The equipment was then left in the space because it was occupying too much space on the station
When the sky shows up with mysterious lightning or when a star is witnessed travelling, it is believed that a meteor or some object is trying to enter the earth's atmosphere. Resultantly, it creates a tail or a streak of light as it moves forward in the sky.
A similar event was captured when an unidentified streak of lights was observed travelling in the sky at night in Sacramento — the capital city of California — which caught the viewers on the spot by surprise and shock.
Jonathan McDowell, an astronomer at the Harvard-Smithsonian Center for Astrophysics, while noting the shocking sight said that he can state for sure that the streaks of light — seen over the sky — were burning space debris.
He maintained that this debris was related to the Japanese communication package — relaying information from the International Space Station (ISS) to a satellite and then to Earth — which became outdated in 2017.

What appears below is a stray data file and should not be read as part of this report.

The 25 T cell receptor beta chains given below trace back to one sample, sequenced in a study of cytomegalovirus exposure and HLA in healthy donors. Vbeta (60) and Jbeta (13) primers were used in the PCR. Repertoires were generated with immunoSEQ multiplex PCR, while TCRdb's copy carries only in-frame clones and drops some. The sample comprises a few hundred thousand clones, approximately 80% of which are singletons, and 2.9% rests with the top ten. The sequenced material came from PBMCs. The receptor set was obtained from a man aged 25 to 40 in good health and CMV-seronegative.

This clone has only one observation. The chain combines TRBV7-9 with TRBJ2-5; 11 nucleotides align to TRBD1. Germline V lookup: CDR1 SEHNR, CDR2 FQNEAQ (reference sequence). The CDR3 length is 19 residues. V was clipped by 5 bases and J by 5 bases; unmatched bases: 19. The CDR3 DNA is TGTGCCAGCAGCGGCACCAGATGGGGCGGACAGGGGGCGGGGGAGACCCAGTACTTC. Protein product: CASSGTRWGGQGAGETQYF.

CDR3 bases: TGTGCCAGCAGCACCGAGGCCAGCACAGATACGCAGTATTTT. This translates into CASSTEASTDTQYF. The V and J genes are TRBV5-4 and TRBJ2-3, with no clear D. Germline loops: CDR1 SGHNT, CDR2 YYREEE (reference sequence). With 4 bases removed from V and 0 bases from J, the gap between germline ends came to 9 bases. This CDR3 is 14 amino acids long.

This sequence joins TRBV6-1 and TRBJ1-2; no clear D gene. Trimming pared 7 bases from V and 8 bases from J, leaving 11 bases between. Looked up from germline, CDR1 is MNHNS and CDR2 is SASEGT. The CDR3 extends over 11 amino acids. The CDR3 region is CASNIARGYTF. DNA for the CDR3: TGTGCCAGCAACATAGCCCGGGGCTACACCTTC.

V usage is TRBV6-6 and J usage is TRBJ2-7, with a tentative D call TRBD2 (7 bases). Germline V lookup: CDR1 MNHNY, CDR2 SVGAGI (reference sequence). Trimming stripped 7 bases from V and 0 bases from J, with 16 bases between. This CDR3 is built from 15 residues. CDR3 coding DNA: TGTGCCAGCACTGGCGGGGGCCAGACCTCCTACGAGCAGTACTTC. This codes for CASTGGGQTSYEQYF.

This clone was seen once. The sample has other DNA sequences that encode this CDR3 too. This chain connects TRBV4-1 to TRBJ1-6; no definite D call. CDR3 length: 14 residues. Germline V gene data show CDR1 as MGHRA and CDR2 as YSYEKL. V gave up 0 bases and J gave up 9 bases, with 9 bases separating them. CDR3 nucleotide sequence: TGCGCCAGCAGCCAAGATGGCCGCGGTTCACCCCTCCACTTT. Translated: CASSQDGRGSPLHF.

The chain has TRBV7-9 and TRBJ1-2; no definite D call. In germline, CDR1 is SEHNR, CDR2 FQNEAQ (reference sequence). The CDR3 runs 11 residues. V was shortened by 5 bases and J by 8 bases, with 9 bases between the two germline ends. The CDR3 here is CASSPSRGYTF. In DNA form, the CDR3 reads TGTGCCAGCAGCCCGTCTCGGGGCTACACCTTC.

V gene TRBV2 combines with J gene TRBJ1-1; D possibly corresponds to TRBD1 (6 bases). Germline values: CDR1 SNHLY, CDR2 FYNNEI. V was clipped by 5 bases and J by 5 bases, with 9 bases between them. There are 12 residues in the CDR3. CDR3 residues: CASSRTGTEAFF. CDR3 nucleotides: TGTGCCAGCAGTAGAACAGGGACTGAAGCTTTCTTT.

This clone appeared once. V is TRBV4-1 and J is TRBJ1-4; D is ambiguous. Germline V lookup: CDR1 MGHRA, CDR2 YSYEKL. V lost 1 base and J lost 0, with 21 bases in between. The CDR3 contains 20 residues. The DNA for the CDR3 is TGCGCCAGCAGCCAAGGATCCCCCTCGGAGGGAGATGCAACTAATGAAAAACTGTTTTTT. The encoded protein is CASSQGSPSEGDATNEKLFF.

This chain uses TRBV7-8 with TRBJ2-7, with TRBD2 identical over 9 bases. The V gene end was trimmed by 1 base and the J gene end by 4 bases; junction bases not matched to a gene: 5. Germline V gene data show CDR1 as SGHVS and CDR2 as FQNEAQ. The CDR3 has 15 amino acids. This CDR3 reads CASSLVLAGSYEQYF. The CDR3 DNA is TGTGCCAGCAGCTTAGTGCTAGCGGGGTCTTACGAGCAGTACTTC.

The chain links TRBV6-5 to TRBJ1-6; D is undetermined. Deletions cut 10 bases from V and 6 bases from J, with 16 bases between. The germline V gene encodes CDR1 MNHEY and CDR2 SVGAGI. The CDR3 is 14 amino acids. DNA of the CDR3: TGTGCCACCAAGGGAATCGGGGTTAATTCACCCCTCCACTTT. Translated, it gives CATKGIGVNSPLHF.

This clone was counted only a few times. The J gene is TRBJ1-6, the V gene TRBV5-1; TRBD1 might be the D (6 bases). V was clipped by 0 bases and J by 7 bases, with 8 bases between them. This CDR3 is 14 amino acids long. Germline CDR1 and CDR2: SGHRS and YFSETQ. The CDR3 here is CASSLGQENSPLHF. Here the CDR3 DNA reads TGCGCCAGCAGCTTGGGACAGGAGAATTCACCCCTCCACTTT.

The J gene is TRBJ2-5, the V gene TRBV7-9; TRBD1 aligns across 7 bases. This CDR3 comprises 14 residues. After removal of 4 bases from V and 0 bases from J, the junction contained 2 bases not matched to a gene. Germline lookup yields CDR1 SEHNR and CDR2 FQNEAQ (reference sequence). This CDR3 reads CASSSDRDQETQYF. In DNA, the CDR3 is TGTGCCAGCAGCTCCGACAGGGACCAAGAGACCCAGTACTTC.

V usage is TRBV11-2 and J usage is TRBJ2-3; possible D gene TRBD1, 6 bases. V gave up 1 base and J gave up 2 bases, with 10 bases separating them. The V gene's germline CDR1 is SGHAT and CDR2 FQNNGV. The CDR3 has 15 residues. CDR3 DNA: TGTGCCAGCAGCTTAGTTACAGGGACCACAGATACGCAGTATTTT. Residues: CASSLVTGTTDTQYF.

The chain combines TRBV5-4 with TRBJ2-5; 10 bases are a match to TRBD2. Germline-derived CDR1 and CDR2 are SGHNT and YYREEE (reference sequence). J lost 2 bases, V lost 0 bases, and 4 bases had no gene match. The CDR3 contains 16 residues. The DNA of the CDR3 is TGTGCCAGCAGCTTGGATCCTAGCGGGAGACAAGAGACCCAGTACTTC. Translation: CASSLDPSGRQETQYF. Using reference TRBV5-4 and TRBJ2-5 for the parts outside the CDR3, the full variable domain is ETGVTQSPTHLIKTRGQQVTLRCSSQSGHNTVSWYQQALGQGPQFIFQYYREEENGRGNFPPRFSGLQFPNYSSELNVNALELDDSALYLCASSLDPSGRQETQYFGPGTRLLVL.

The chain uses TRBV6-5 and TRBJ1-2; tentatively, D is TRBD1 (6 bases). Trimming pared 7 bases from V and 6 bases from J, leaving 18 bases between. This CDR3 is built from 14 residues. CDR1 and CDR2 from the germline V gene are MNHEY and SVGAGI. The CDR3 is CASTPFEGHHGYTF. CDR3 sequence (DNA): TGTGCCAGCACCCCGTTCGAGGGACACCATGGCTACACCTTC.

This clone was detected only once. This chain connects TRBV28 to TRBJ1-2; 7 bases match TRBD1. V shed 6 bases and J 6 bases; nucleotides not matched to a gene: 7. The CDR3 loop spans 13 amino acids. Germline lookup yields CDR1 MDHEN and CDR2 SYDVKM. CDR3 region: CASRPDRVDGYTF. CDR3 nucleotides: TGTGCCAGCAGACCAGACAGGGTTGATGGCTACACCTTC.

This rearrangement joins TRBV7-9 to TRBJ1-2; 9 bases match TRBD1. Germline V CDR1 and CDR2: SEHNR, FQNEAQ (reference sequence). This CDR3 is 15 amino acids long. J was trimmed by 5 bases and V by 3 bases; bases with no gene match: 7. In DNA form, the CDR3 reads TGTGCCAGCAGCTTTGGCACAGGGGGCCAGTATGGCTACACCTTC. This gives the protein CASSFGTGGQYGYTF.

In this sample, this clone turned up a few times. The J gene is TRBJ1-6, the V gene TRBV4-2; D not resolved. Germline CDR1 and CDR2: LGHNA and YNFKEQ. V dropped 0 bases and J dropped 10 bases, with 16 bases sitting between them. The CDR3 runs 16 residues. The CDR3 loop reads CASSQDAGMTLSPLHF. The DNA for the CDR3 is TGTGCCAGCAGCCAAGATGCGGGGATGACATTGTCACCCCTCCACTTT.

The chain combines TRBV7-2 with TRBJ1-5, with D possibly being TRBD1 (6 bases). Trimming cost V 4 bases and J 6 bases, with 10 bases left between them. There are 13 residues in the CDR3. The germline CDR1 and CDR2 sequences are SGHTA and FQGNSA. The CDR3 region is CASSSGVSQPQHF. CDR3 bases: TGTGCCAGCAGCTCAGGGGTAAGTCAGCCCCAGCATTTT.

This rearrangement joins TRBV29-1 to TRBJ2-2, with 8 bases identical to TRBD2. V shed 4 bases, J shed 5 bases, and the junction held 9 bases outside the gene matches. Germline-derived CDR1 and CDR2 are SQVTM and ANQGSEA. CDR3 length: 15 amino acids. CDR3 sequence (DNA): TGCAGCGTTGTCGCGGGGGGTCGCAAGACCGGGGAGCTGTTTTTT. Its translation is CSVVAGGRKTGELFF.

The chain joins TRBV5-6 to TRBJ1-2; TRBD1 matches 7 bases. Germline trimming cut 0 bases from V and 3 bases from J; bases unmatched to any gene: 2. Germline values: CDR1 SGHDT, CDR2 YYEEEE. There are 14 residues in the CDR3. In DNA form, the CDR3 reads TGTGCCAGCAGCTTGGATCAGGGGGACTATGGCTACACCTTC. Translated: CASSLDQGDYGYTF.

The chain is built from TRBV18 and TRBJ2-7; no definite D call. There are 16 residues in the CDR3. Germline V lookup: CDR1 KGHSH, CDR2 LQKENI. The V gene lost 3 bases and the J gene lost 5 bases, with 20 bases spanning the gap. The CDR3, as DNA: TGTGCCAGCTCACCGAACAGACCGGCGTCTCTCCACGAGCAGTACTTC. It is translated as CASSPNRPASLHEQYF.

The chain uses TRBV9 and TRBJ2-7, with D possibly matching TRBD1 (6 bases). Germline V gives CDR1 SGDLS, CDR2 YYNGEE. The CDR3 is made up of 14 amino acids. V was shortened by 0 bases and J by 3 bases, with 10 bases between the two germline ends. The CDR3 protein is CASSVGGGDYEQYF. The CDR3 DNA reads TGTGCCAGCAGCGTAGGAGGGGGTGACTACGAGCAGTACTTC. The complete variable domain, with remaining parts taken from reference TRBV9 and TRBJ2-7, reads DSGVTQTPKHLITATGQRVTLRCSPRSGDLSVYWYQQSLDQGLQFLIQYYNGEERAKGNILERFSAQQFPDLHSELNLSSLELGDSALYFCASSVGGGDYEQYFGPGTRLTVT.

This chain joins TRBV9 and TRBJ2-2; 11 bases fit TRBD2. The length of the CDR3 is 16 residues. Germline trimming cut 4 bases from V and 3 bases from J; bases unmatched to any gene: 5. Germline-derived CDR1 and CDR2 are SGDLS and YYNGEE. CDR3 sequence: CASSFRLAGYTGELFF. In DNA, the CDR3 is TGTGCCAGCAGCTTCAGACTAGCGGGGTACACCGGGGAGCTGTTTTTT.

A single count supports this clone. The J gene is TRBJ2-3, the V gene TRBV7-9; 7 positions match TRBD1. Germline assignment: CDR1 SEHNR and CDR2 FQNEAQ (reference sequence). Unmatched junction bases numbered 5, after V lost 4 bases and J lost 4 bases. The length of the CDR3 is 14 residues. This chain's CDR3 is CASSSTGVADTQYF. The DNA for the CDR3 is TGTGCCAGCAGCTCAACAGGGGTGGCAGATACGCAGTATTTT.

The equipment was then left in the space because it was occupying too much space on the station. It was believed that when it would reach earth, it would be burned completely, the astronomer said.
The burning objects — from the Japanese communications package — that lit the sky weighed 310 kilogrammes and according to the astronomer McDowell's estimation, the debris was high up to 40 miles in the sky travelling at the speed of thousand miles per hour.
The re-entry of the debris was confirmed by the US Space Force and it was at that time that people's eyes caught that event in their mobile phones and promptly shared it with millions of viewers all across the globe.